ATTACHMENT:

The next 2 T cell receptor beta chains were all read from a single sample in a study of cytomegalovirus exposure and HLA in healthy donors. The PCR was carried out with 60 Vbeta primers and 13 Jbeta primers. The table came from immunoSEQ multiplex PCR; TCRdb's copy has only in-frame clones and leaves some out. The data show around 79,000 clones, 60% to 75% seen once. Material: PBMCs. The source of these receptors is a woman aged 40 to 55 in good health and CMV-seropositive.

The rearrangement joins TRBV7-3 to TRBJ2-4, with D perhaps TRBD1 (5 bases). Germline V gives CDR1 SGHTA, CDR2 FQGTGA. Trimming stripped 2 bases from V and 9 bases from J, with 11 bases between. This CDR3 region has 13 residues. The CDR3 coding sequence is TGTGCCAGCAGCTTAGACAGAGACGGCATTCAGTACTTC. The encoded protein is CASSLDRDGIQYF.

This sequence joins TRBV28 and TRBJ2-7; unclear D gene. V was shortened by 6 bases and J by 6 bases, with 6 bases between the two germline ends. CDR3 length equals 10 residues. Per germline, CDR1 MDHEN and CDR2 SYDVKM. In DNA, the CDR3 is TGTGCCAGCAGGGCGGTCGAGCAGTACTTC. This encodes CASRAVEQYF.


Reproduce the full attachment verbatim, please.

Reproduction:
The next 2 T cell receptor beta chains were all read from a single sample in a study of cytomegalovirus exposure and HLA in healthy donors. The PCR was carried out with 60 Vbeta primers and 13 Jbeta primers. The table came from immunoSEQ multiplex PCR; TCRdb's copy has only in-frame clones and leaves some out. The data show around 79,000 clones, 60% to 75% seen once. Material: PBMCs. The source of these receptors is a woman aged 40 to 55 in good health and CMV-seropositive.

The rearrangement joins TRBV7-3 to TRBJ2-4, with D perhaps TRBD1 (5 bases). Germline V gives CDR1 SGHTA, CDR2 FQGTGA. Trimming stripped 2 bases from V and 9 bases from J, with 11 bases between. This CDR3 region has 13 residues. The CDR3 coding sequence is TGTGCCAGCAGCTTAGACAGAGACGGCATTCAGTACTTC. The encoded protein is CASSLDRDGIQYF.

This sequence joins TRBV28 and TRBJ2-7; unclear D gene. V was shortened by 6 bases and J by 6 bases, with 6 bases between the two germline ends. CDR3 length equals 10 residues. Per germline, CDR1 MDHEN and CDR2 SYDVKM. In DNA, the CDR3 is TGTGCCAGCAGGGCGGTCGAGCAGTACTTC. This encodes CASRAVEQYF.